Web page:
Article

Diabetic Foot Ulcers and Infections: Current Concepts

Department of Orthopaedics and Rehabilitation, University of Texas Medical Branch, Galveston, USA.
Advances in Skin & Wound Care (Impact Factor: 1.11). 12/2001; 15(1):31-42; quiz 44-5. DOI: 10.1097/00129334-200201000-00011
Source: PubMed

ABSTRACT

PURPOSE: To offer an educational experience that will help improve the participant's understanding of diabetic foot ulcers and infections.
TARGET AUDIENCE: This CME/CE activity is intended for physicians and nurses with an interest in the prevention and treatment of diabetic foot ulcers and infections.
LEARNING OBJECTIVES:
1. Describe the factors that put a diabetic patient's foot at risk for ulceration.
2. Identify the components of optimal treatment of diabetic foot ulcers.
3. Explain the roles of vascular and orthopaedic surgery in the treatment of diabetic foot ulcers and infections.

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    • "While leukocytes are plentiful in the chronic wound environment, their phagocytosis, chemotaxis, and bactericidal activity appears to be diminished, at least in chronic diabetic wounds (Calhoun et al., 2002; Naghibi et al., 1987; Nolan et al., 1978; Zykova et al., 2000). "
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    ABSTRACT: Microbes colonizing and/or infecting chronic wounds undoubtedly play a major and interactive role in impaired healing, especially in amplifying and perpetuating the host innate immune response. The development of molecular techniques to identify and quantify microbial organisms has revolutionized our view of the microbial world. These less-biased, high throughput methods greatly enable investigations regarding host-microbe interactions in the chronic wound environment. This review focuses on the mounting evidence implicating microbes and excessive inflammation in chronic wounds, as well as the challenges associated with understanding how microbes modulate wound healing and the innate immune response.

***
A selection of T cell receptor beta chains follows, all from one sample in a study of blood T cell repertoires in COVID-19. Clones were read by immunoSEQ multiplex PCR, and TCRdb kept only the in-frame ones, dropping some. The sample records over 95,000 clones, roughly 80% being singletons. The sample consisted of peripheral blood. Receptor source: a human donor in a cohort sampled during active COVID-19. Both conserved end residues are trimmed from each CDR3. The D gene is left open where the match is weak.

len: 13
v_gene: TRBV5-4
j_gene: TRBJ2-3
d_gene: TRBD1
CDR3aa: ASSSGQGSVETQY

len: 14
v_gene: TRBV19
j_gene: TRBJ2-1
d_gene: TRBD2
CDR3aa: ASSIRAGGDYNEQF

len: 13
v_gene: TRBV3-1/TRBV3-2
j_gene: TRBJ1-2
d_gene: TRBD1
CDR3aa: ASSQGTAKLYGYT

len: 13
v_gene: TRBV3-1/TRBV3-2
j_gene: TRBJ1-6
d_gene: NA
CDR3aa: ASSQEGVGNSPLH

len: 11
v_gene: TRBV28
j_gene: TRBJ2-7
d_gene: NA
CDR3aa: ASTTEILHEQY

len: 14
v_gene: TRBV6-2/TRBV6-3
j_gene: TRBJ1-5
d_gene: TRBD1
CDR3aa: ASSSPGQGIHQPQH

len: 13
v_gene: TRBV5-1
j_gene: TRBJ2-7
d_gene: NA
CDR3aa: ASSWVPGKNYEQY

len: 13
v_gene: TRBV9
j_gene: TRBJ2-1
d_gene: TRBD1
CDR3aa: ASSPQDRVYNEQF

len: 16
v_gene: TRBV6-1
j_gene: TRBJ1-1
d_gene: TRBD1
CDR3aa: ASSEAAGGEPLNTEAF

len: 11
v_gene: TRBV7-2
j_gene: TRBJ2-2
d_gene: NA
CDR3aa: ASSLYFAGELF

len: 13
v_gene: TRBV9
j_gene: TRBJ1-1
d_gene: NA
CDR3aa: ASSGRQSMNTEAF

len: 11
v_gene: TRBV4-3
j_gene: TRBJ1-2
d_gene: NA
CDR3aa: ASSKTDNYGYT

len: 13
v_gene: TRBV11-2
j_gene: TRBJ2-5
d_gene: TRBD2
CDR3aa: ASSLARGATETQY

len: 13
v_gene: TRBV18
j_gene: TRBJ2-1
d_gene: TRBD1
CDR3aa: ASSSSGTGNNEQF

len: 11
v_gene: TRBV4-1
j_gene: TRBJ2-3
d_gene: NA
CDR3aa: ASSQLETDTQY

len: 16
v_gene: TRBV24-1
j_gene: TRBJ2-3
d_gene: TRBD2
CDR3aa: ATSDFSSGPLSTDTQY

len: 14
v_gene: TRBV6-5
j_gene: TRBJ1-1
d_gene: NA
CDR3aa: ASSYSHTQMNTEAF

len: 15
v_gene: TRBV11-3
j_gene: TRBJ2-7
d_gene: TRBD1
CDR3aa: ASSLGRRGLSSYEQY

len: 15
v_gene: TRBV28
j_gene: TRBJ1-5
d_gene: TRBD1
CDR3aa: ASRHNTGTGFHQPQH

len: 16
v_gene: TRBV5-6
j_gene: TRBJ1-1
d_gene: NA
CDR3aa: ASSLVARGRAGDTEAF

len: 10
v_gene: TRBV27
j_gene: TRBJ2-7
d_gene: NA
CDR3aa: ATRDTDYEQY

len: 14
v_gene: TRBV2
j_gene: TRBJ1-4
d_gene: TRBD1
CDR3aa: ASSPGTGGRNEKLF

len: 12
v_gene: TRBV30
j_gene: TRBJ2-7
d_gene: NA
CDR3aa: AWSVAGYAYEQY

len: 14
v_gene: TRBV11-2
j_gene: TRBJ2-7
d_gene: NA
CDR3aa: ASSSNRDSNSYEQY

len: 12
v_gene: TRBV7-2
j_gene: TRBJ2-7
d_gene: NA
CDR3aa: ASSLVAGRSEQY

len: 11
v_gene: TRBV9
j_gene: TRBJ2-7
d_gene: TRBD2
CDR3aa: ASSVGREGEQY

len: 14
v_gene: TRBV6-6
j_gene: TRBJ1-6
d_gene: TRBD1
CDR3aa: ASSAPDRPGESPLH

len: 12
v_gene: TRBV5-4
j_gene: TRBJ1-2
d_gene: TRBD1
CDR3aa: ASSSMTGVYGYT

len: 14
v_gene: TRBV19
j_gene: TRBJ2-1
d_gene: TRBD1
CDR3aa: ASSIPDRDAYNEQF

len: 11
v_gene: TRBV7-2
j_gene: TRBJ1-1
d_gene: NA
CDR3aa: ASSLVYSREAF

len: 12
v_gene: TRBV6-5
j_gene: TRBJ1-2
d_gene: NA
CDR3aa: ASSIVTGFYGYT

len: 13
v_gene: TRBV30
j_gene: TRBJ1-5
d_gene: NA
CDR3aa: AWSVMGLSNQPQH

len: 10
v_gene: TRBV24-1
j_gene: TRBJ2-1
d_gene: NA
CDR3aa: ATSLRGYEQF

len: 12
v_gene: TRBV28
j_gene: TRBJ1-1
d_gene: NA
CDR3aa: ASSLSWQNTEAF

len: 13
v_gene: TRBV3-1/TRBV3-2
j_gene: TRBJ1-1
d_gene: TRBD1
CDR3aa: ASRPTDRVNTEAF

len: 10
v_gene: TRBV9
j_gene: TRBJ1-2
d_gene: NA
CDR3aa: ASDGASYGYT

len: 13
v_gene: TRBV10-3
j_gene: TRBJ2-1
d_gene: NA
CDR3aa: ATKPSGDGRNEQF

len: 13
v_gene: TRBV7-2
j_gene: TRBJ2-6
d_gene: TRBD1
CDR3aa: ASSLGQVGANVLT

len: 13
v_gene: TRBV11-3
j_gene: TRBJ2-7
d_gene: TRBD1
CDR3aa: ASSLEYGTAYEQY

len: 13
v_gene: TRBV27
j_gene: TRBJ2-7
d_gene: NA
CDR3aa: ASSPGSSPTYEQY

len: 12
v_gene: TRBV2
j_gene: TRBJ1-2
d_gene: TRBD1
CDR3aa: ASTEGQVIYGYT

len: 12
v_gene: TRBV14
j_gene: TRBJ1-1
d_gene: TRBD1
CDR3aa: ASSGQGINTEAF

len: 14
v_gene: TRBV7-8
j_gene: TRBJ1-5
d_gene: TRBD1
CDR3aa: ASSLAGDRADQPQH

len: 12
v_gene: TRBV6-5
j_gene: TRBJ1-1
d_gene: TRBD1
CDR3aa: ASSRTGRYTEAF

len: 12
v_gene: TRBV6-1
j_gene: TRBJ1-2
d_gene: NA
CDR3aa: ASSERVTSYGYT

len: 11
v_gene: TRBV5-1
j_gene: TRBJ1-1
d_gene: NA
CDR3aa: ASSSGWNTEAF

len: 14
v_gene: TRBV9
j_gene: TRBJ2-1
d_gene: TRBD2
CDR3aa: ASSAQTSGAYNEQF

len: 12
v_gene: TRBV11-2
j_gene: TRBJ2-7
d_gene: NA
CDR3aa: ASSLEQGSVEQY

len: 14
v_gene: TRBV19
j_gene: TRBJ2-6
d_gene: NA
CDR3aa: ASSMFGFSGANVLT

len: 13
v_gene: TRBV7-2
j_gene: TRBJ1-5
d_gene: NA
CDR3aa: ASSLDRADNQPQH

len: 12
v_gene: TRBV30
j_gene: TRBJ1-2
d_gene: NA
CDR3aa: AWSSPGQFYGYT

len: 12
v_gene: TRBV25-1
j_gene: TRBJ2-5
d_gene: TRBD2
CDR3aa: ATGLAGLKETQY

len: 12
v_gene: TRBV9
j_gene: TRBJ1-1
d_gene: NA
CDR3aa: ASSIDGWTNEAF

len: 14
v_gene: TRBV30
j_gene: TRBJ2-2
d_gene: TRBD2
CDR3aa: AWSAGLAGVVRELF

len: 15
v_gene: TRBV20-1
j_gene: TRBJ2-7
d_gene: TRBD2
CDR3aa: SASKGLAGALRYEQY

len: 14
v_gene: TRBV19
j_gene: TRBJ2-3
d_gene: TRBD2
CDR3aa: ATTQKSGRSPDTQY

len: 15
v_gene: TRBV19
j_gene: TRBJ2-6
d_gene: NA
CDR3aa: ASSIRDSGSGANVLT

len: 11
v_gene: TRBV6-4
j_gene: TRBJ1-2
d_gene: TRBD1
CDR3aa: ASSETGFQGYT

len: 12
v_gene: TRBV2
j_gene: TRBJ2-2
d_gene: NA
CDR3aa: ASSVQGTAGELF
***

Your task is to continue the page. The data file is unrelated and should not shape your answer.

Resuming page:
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    ABSTRACT: Diabetes is an increasingly serious health issue in the rehabilitation population. Foot ulcers develop in approximately 15% of people with diabetes and are a preceding factor in approximately 85% of lower limb amputations. Nurses have significant opportunity to positively influence client outcomes and quality of life by promoting maintenance of healthy feet, identifying emerging problems, and supporting evidence-based self-care and interdisciplinary intervention. Best practice guidelines (BPG), such as those developed by the Registered Nurses Association of Ontario, provide a framework to enhance nursing practice and promote excellence in client care. This article highlights key evidence from the BPG, "Assessment and Management of Foot Ulcers for People with Diabetes," and other relevant diabetes literature. This information better equips rehabilitation nurses to promote ulcer prevention strategies; identifies key factors in ulcer risk; and utilizes current, best evidence for ulcer assessment, management, and evaluation.
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    ABSTRACT: This study was undertaken to describe the patients treated by the Austin Health High Risk Foot Clinic for diabetes related foot ulcers and to illustrate the evolution of data collection within this service, highlighting specific data for inclusion. Prospective collection of data for all patients with diabetes and a foot ulcer attending the High Risk Foot Clinic between January 2000 and February 2005 were reviewed retrospectively. During this period 162 patients with a foot ulcer related to diabetes were seen and referral was predominantly from the outpatient clinic of the hospital. Over 70% of patients were aged >60 years and almost two thirds were men. Over 75% were diagnosed with diabetes for
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